ORIGINAL ARTICLE
Year : 2016  |  Volume : 9  |  Issue : 1  |  Page : 108-115

Outcome of sedation therapy using midazolam or propofol continuous infusion in patients with severe traumatic brain injury


Department of Anesthesia and Intensive Care, Faculty of Medicine, Al Azhar University, Cairo, Egypt

Correspondence Address:
Mohamed Amr Shabana
Department of Anesthesia and Intensive Care, Faculty of Medicine, Al Azhar University, Cairo
Egypt
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Source of Support: None, Conflict of Interest: None


DOI: 10.4103/1687-7934.178889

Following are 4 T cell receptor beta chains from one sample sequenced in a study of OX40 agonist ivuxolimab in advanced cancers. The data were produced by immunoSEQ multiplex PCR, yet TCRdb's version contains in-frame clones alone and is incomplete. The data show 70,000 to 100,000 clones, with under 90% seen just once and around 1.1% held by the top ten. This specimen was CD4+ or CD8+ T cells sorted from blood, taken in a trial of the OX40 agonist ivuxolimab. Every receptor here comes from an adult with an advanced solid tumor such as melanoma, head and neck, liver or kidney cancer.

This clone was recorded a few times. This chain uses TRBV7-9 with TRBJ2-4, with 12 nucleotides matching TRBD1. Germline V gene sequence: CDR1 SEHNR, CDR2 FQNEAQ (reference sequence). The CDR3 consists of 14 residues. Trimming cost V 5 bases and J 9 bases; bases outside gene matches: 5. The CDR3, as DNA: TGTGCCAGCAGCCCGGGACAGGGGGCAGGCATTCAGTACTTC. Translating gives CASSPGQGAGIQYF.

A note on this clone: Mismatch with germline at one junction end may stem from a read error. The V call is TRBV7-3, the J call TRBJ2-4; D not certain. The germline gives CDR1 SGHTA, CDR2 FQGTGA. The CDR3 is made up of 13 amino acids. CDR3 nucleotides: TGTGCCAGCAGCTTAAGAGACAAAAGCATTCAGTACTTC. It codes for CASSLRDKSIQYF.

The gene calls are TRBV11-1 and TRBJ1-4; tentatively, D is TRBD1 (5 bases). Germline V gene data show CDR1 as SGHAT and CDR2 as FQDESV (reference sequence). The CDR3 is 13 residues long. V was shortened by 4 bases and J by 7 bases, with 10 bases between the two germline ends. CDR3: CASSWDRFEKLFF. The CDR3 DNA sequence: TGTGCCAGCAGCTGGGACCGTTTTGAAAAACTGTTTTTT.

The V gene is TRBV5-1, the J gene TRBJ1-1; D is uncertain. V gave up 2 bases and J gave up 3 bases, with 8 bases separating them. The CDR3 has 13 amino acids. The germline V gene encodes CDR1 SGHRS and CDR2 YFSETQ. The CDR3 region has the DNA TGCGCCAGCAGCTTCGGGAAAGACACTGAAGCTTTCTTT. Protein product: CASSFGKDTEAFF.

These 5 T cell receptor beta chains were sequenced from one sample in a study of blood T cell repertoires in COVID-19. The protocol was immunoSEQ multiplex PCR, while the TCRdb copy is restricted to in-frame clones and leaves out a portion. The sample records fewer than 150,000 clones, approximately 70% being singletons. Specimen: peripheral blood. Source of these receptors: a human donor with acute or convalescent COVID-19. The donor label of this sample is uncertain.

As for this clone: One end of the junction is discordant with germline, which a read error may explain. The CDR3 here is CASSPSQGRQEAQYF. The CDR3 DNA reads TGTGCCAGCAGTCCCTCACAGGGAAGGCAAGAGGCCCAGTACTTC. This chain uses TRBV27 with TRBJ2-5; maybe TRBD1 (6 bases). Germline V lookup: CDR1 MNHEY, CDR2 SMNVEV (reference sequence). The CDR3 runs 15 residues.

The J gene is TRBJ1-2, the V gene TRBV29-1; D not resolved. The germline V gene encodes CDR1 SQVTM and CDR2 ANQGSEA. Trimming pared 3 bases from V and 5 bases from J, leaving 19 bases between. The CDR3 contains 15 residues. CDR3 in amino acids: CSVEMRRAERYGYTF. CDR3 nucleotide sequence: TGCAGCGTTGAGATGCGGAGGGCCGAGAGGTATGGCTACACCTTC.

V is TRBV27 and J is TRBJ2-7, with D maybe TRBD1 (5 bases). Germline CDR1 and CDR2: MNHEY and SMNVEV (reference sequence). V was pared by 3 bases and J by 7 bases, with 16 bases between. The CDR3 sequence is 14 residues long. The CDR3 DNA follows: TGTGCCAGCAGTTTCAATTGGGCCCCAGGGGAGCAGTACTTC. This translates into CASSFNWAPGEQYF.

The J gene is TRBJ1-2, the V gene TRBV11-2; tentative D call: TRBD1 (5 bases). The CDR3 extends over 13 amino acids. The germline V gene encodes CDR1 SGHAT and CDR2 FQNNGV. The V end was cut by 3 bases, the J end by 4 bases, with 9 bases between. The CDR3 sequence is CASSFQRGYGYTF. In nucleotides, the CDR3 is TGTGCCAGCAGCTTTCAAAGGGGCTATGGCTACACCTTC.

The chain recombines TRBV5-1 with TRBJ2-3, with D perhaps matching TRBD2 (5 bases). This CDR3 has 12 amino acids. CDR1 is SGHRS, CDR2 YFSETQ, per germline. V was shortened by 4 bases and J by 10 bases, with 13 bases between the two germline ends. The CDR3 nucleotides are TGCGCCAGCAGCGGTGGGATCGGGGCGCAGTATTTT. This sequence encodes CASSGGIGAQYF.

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Objectives The aim of this study was to compare the sedative effect of midazolam and propofol alone or in combination on hemodynamic stability and subsequent intracranial pressure (ICP) changes in adults with severe traumatic brain injury. Patients and methods All patients received fentanyl continuous infusion and were randomly divided into three groups: group I received midazolam continuous infusion, group II received propofol continuous infusion, and group III received midazolam and propofol combination at half the dose used for groups I and II. Doses were titrated with gradual increments until the patients were well-sedated irrespective of the upper-dose limit as long as hemodynamic stability was maintained. Intraventicular ICP sensor was inserted at the end of the surgery for patients who underwent surgical interference or through Kocher's pathway at the right frontal lobe for patients did not undergo surgical interference. Patients were monitored to maintain mean arterial pressure at 80 mmHg or greater and cerebral perfusion pressure and ICP in the range of 50-70 and 18-21 mmHg, respectively. Sedation was judged according to the behavioral pain scale and Bispectral Index. Results Intraoperative catheter was applied in 72 patients and through Kocher's pathway in 48 patients. The catheter was removed without complications in 104 patients (86.7%). The applied therapeutic strategies provided a significant reduction in ICP compared with baseline measures, but with significantly lower ICP in group III compared with other groups. The number of patients who had an ICP less than 21 mmHg was significantly higher in group III compared with other groups. Nineteen patients required mannitol therapy and 20 patients required muscle relaxant infusion, with a significant difference in favor of group III. The mean total Glasgow Coma Scale of patients in group III was significantly higher compared with groups I and II, with a significantly higher difference in favor of group II. Conclusion Midazolam-propofol combination in the used dosage allowed proper control of hemodynamic changes and improved cerebral perfusion pressure with reduction in ICP and minimizing the need for additional therapy.


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